There are organizations on Twitter dedicated expressly to global digital accessibility, including Global Alliance on Accessible Technologies and Environments, Raising the Floor and the Web Accessibility Initiative of the W3C. And the international effort to ratify the United Nations Convention on the Rights of People with disabilities benefits from the Twitter hashtag #CRPD (Read the earlier posts on this website about the CRPD)
The digital world won’t truly be inclusive and accessible around the globe until those who need technology wherever they live can both afford it and access it. Yet the international community on Twitter demonstrates the growing global reach of accessibility advocates. The GAAD organizers did well in beginning their name with “Global” to remind us of those advocates, and the global community that needs digital accessibility.
Double A for Accessibility Awareness: Digital Accessibility Category Added to LFLegal
May 9th is a day to take time out for awareness of the need for digital accessibility. Imagine every computer science student (and their teachers) spending 20 minutes on May 9th learning about how people with disabilities use computers. Picture every kiosk manufacturer spending half an hour talking to a a blind customer about how s/he would use their product if only accessibility were built in. The generated awareness would be phenomenal.
And even those of use steeped in issues of accessibility can benefit from pausing for a moment of awareness. When I did, I realized that this website needed an update in a an important respect. Therefore, in honor of Global Accessibility Awareness Day, the Law Office of Lainey Feingold has added a “Digital Accessibility” category to LFLegal.com. The term “digital accessibility,” used by the GAAD organizers, is more accurate than the narrower term “web accessibility” in reflecting the goal of legal advocacy that is designed to protect the civil rights of people with disabilities to a host of information and services in the modern world. The term Digital Accessibility is broader than web accessibility, embracing not only on-line content, but mobile applications, other software, digital books, electronic kiosks, and more. And, the term is hopefully flexible enough to embrace new technologies not yet conceived of.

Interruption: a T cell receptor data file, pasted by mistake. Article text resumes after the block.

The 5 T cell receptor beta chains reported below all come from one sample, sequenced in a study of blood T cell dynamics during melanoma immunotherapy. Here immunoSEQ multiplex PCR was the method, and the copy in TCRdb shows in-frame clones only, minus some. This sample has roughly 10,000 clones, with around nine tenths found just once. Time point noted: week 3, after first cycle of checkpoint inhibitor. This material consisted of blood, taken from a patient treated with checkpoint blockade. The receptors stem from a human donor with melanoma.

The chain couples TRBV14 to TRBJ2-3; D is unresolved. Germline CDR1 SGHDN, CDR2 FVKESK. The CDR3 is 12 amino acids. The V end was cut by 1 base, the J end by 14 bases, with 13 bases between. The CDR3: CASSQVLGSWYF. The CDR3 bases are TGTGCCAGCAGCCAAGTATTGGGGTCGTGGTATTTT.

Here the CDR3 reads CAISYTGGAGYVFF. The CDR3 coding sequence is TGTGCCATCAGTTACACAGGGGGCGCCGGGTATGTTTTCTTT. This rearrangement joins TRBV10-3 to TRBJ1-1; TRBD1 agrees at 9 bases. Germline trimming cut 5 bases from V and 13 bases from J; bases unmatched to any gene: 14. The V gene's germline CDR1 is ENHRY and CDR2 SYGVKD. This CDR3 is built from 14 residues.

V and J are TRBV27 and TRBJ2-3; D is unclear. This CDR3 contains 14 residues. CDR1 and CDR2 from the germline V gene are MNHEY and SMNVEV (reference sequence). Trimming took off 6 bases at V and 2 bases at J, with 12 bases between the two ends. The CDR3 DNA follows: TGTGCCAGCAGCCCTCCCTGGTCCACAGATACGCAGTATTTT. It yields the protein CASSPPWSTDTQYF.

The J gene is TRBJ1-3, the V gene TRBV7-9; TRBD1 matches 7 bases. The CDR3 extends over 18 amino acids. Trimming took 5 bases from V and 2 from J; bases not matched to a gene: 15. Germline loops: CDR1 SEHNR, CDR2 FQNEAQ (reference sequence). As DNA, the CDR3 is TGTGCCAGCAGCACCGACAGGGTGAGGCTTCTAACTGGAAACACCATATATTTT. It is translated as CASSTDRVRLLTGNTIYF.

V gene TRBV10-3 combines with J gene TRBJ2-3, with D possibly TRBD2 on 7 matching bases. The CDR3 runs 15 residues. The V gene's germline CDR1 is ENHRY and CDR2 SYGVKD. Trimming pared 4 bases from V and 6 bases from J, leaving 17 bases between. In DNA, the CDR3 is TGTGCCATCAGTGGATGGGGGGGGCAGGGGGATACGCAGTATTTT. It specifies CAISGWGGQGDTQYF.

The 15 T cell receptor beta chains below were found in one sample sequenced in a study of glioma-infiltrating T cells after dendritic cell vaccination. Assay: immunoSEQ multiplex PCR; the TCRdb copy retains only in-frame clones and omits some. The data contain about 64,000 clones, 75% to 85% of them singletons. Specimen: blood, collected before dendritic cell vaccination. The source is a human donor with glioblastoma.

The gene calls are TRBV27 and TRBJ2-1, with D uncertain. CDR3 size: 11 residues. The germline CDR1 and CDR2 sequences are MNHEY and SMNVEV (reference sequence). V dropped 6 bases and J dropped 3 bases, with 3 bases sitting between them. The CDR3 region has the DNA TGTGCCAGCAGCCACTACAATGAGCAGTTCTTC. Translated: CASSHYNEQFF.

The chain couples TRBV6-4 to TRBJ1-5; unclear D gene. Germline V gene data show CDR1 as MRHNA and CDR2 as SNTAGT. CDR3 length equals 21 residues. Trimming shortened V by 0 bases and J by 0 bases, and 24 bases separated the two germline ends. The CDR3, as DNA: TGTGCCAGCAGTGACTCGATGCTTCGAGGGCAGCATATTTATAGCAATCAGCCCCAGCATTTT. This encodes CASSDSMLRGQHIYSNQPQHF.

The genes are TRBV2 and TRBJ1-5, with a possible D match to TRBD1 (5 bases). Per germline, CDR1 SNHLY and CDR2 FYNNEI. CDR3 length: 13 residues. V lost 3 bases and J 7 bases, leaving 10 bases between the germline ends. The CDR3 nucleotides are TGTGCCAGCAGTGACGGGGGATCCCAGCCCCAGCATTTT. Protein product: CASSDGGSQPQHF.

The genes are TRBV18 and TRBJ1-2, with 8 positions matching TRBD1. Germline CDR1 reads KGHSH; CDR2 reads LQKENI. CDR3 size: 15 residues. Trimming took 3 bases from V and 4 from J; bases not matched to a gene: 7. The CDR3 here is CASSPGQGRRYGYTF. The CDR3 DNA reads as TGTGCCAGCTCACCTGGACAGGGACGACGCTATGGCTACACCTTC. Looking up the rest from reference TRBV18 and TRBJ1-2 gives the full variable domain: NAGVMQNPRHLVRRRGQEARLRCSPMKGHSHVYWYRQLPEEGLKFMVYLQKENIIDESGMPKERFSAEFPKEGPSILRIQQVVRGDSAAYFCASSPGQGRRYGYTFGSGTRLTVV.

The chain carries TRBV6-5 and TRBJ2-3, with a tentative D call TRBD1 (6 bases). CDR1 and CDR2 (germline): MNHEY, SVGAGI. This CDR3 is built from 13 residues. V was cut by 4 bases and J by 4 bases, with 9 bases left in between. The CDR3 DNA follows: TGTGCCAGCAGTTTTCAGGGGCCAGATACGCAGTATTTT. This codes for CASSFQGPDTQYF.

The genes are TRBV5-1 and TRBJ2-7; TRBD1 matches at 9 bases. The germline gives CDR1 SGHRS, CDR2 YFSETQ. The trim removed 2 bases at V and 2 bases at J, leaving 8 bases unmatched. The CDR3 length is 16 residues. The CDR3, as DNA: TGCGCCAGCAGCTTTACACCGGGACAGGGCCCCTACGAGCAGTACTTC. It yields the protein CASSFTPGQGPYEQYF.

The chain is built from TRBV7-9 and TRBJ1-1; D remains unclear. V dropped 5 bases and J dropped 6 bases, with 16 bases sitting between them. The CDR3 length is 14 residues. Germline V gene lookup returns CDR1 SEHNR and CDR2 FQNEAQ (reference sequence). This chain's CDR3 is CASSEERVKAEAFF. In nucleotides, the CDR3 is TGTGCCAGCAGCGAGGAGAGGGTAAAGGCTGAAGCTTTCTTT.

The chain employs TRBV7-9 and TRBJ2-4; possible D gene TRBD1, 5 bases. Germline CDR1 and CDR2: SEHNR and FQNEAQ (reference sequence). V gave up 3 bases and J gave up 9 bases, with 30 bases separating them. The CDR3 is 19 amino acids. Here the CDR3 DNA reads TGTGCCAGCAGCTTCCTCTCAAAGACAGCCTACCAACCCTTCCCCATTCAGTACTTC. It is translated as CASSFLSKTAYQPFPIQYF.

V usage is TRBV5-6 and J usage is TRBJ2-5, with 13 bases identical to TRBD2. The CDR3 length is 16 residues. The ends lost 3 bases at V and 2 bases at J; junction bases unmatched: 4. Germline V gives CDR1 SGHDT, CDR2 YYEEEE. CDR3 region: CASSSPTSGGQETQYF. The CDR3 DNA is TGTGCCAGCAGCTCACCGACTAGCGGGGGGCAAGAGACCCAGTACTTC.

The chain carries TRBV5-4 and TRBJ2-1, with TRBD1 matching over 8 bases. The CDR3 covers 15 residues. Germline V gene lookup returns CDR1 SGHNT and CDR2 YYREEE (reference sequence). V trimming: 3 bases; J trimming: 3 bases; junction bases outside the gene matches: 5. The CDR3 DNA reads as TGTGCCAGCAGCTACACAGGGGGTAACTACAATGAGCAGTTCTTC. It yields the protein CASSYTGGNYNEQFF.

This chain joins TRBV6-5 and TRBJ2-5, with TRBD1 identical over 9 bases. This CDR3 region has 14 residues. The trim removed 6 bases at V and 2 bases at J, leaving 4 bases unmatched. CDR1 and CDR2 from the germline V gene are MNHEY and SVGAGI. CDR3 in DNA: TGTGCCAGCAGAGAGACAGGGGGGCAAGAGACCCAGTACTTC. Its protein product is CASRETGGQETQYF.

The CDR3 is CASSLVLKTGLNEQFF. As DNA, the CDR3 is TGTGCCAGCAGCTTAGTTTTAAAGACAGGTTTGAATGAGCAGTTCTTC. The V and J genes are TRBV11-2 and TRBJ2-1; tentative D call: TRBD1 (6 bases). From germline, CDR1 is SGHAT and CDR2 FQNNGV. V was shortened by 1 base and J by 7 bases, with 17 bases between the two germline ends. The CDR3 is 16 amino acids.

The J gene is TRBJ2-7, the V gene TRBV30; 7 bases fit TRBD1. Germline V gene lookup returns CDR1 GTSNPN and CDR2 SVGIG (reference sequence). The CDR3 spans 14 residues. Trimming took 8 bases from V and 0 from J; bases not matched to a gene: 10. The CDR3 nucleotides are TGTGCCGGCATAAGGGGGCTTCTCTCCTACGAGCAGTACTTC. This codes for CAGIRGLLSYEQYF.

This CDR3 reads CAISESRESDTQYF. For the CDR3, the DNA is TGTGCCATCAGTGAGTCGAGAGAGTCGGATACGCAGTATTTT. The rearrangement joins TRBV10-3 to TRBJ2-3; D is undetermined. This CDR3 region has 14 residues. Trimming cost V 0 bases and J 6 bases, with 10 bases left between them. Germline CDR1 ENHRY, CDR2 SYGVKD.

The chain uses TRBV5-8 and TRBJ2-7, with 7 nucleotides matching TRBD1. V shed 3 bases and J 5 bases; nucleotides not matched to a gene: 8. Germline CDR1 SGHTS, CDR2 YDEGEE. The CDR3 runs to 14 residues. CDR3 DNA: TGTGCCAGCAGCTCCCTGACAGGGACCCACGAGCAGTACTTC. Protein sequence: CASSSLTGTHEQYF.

I should have realized the need for a new category when posting the the Major League Baseball accessible mobile application press release and the Bank of America mobile app press release. I filed those under “Web Accessibility” only, despite the broader scope of the press releases and their underlying Structured Negotiations settlement agreements. Thank you GAAD for helping me to become “aware” yet again that words matter. LFLegal will continue of course to champion web accessibility, but will consider it but one aspect of the digital accessibility that is the civil right of people with disabilities.
Visit the Digital Accessibility Category now. All relevant content since 2010 has been updated to reflect the Digital Accessibility category, and it will be used on all new content going forward.
Enjoy, celebrate and recognize Global Accessibility Awareness Day on May 9, 2013. May our awareness result in increased digital accessibility for people with disabilities the world over.